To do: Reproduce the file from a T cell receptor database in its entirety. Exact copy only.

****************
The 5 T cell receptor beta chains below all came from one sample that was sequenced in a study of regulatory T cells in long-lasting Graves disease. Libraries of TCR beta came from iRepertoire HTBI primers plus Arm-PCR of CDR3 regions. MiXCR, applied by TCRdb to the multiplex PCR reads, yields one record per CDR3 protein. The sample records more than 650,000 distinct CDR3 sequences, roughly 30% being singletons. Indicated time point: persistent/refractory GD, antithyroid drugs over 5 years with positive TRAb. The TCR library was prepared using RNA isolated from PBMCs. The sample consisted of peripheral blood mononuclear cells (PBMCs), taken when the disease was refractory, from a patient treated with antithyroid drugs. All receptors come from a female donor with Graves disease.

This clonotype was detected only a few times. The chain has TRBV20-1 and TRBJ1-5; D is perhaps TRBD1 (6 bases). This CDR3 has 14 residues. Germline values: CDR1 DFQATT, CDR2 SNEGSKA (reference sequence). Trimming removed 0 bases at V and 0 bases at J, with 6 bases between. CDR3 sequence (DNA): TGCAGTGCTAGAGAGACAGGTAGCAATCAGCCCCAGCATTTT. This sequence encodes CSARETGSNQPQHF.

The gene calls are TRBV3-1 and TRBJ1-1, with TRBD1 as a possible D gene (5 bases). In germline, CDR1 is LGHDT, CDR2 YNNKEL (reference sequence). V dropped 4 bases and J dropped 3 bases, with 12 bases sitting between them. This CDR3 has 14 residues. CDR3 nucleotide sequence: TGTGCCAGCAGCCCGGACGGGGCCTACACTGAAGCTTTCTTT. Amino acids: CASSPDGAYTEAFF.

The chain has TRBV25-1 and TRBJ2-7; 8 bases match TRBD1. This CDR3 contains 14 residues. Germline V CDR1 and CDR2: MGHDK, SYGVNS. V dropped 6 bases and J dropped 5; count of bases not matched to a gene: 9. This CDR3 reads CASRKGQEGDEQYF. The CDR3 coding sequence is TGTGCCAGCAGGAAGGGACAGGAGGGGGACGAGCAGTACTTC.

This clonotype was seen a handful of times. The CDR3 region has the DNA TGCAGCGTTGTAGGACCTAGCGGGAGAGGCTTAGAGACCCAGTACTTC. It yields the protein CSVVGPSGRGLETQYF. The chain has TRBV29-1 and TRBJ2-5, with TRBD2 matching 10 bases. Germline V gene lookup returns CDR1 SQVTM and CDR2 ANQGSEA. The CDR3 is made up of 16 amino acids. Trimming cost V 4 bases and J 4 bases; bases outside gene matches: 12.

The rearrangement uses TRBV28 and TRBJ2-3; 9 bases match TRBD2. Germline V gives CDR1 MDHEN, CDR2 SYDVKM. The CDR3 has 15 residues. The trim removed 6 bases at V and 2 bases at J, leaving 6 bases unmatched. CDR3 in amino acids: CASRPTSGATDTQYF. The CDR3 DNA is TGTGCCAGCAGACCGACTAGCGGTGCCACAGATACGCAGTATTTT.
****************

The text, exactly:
The 5 T cell receptor beta chains below all came from one sample that was sequenced in a study of regulatory T cells in long-lasting Graves disease. Libraries of TCR beta came from iRepertoire HTBI primers plus Arm-PCR of CDR3 regions. MiXCR, applied by TCRdb to the multiplex PCR reads, yields one record per CDR3 protein. The sample records more than 650,000 distinct CDR3 sequences, roughly 30% being singletons. Indicated time point: persistent/refractory GD, antithyroid drugs over 5 years with positive TRAb. The TCR library was prepared using RNA isolated from PBMCs. The sample consisted of peripheral blood mononuclear cells (PBMCs), taken when the disease was refractory, from a patient treated with antithyroid drugs. All receptors come from a female donor with Graves disease.

This clonotype was detected only a few times. The chain has TRBV20-1 and TRBJ1-5; D is perhaps TRBD1 (6 bases). This CDR3 has 14 residues. Germline values: CDR1 DFQATT, CDR2 SNEGSKA (reference sequence). Trimming removed 0 bases at V and 0 bases at J, with 6 bases between. CDR3 sequence (DNA): TGCAGTGCTAGAGAGACAGGTAGCAATCAGCCCCAGCATTTT. This sequence encodes CSARETGSNQPQHF.

The gene calls are TRBV3-1 and TRBJ1-1, with TRBD1 as a possible D gene (5 bases). In germline, CDR1 is LGHDT, CDR2 YNNKEL (reference sequence). V dropped 4 bases and J dropped 3 bases, with 12 bases sitting between them. This CDR3 has 14 residues. CDR3 nucleotide sequence: TGTGCCAGCAGCCCGGACGGGGCCTACACTGAAGCTTTCTTT. Amino acids: CASSPDGAYTEAFF.

The chain has TRBV25-1 and TRBJ2-7; 8 bases match TRBD1. This CDR3 contains 14 residues. Germline V CDR1 and CDR2: MGHDK, SYGVNS. V dropped 6 bases and J dropped 5; count of bases not matched to a gene: 9. This CDR3 reads CASRKGQEGDEQYF. The CDR3 coding sequence is TGTGCCAGCAGGAAGGGACAGGAGGGGGACGAGCAGTACTTC.

This clonotype was seen a handful of times. The CDR3 region has the DNA TGCAGCGTTGTAGGACCTAGCGGGAGAGGCTTAGAGACCCAGTACTTC. It yields the protein CSVVGPSGRGLETQYF. The chain has TRBV29-1 and TRBJ2-5, with TRBD2 matching 10 bases. Germline V gene lookup returns CDR1 SQVTM and CDR2 ANQGSEA. The CDR3 is made up of 16 amino acids. Trimming cost V 4 bases and J 4 bases; bases outside gene matches: 12.

The rearrangement uses TRBV28 and TRBJ2-3; 9 bases match TRBD2. Germline V gives CDR1 MDHEN, CDR2 SYDVKM. The CDR3 has 15 residues. The trim removed 6 bases at V and 2 bases at J, leaving 6 bases unmatched. CDR3 in amino acids: CASRPTSGATDTQYF. The CDR3 DNA is TGTGCCAGCAGACCGACTAGCGGTGCCACAGATACGCAGTATTTT.